We hope you find this to be a positive update. Keep providing us with feedback!
Posted by John Brown, Head of Publisher Policy Communications
As a publisher, you can drive discussion and increase reader engagement by using user comments. At their best, comments enable your readers to share their perspectives and learn from each others’ experiences. By creating a community of conversation around your articles, your readers become more engaged and find your site more relevant and beneficial.
Alas, not every commenter is well-intentioned or well-informed. Consequently, comment sections can devolve into a place where social norms are tossed aside to further an agenda or to air a grievance. These negative, rude, or abusive comments take away from the article and ultimately harm your brand. Comments that violate Google policies can also cause your site to no longer be eligible to show Google ads.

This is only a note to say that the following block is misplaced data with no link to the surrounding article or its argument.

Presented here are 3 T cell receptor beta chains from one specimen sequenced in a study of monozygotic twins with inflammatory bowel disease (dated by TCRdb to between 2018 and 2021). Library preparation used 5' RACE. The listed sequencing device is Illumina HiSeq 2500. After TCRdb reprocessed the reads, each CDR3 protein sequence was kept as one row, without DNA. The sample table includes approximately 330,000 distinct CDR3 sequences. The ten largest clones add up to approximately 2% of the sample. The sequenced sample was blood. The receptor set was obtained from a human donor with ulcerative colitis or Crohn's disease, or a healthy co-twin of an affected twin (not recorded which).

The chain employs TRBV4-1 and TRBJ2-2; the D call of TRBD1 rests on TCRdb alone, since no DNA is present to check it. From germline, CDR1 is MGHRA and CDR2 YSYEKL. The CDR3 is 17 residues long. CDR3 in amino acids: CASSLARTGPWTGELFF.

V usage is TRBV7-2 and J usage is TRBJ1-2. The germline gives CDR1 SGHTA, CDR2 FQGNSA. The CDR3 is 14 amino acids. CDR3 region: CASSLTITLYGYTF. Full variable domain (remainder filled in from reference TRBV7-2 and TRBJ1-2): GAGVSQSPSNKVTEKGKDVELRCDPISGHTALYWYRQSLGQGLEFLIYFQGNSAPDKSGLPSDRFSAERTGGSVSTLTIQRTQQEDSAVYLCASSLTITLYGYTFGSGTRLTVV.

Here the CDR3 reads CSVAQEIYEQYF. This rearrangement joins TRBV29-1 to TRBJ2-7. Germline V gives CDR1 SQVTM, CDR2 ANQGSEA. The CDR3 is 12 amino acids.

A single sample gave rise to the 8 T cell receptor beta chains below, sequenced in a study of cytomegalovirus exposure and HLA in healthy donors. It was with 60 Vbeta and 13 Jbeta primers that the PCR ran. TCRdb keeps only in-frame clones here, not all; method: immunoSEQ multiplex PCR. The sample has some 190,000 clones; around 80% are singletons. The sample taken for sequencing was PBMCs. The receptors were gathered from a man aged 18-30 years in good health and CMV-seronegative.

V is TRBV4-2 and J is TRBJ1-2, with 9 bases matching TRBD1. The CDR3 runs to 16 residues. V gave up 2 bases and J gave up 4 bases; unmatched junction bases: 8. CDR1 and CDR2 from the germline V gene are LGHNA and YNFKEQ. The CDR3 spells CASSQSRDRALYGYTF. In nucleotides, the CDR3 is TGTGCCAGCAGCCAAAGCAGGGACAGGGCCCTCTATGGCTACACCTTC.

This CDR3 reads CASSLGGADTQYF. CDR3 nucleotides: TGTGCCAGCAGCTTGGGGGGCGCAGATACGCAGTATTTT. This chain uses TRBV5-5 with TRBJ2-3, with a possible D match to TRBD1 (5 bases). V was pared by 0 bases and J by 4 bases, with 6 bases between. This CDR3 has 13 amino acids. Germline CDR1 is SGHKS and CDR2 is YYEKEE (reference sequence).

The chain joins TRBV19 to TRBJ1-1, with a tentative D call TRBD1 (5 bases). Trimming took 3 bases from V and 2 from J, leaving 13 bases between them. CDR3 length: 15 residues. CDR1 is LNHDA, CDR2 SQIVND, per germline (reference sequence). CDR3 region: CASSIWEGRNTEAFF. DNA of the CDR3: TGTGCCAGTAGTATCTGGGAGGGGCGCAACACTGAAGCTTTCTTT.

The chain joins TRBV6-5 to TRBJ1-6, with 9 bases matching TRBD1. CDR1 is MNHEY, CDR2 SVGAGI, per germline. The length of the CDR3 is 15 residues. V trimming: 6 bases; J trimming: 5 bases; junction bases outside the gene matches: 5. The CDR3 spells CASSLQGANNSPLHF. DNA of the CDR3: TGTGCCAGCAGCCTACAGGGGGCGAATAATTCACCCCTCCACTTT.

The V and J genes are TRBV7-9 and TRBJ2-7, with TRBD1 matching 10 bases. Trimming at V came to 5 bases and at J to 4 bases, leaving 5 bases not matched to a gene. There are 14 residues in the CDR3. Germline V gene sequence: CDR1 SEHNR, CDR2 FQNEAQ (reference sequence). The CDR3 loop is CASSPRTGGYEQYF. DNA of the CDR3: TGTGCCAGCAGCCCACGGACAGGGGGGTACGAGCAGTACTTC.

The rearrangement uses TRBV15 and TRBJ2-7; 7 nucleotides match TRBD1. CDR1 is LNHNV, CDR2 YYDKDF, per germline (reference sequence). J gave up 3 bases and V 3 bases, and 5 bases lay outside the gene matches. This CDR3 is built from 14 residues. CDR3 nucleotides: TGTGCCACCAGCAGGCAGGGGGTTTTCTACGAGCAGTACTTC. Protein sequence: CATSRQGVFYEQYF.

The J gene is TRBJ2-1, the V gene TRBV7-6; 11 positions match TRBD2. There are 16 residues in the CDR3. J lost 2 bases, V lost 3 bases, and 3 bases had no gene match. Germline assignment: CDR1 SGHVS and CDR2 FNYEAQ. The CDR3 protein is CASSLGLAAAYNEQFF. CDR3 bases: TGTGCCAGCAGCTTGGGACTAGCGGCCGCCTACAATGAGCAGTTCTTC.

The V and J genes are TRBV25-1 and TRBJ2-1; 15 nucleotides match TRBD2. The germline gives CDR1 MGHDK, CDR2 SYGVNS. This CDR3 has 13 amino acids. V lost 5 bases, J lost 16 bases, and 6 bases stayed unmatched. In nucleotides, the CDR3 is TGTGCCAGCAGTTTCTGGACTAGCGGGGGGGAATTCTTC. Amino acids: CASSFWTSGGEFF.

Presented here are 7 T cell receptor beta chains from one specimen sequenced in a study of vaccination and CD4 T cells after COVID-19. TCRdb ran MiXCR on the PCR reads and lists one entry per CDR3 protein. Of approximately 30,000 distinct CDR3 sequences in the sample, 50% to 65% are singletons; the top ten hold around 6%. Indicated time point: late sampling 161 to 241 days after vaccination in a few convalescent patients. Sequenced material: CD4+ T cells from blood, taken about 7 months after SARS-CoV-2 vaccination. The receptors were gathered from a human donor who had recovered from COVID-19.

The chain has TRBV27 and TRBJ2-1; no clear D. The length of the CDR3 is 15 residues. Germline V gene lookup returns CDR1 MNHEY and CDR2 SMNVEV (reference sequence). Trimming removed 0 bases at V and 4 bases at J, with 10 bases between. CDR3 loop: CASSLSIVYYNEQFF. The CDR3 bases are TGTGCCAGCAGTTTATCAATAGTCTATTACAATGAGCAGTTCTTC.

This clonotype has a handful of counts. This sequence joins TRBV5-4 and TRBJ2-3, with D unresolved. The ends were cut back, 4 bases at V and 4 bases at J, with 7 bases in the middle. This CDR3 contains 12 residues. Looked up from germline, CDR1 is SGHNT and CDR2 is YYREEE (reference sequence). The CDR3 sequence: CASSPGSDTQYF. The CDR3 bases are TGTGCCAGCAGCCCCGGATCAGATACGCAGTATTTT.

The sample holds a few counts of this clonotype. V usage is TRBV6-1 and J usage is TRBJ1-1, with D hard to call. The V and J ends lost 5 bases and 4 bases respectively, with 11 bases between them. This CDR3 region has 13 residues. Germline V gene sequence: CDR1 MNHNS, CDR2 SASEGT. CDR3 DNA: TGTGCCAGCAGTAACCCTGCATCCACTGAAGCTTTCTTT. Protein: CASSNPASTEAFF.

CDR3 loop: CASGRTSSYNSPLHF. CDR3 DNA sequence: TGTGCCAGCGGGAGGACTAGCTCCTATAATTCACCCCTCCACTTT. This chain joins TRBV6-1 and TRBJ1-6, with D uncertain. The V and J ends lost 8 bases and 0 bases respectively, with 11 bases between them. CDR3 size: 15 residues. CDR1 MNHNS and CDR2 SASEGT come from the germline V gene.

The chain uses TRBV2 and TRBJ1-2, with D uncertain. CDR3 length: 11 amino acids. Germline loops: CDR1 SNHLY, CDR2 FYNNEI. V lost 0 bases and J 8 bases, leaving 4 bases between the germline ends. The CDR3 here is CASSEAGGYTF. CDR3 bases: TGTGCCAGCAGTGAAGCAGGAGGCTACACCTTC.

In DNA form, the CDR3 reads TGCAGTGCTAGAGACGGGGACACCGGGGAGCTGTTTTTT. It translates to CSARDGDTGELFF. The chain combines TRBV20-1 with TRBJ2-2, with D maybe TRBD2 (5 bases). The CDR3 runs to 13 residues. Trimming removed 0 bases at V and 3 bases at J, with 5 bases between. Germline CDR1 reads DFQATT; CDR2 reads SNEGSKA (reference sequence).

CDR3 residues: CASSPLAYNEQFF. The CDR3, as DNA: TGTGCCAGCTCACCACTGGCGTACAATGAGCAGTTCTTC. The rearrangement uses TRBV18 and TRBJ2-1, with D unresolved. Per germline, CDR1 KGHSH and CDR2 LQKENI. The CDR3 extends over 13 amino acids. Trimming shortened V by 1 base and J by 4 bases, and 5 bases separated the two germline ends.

So, as a publisher, how can you keep comments — or, more generally, user-generated content (UGC) — policy compliant so that your site can continue to monetize with Google??
First, understand that as a publisher, you are responsible for ensuring that all comments on your site or app comply with all of our applicable program policies on all of the pages where Google ad code appears. This includes comments that are added to your pages by users, which can sometimes contain hate speech or explicit text.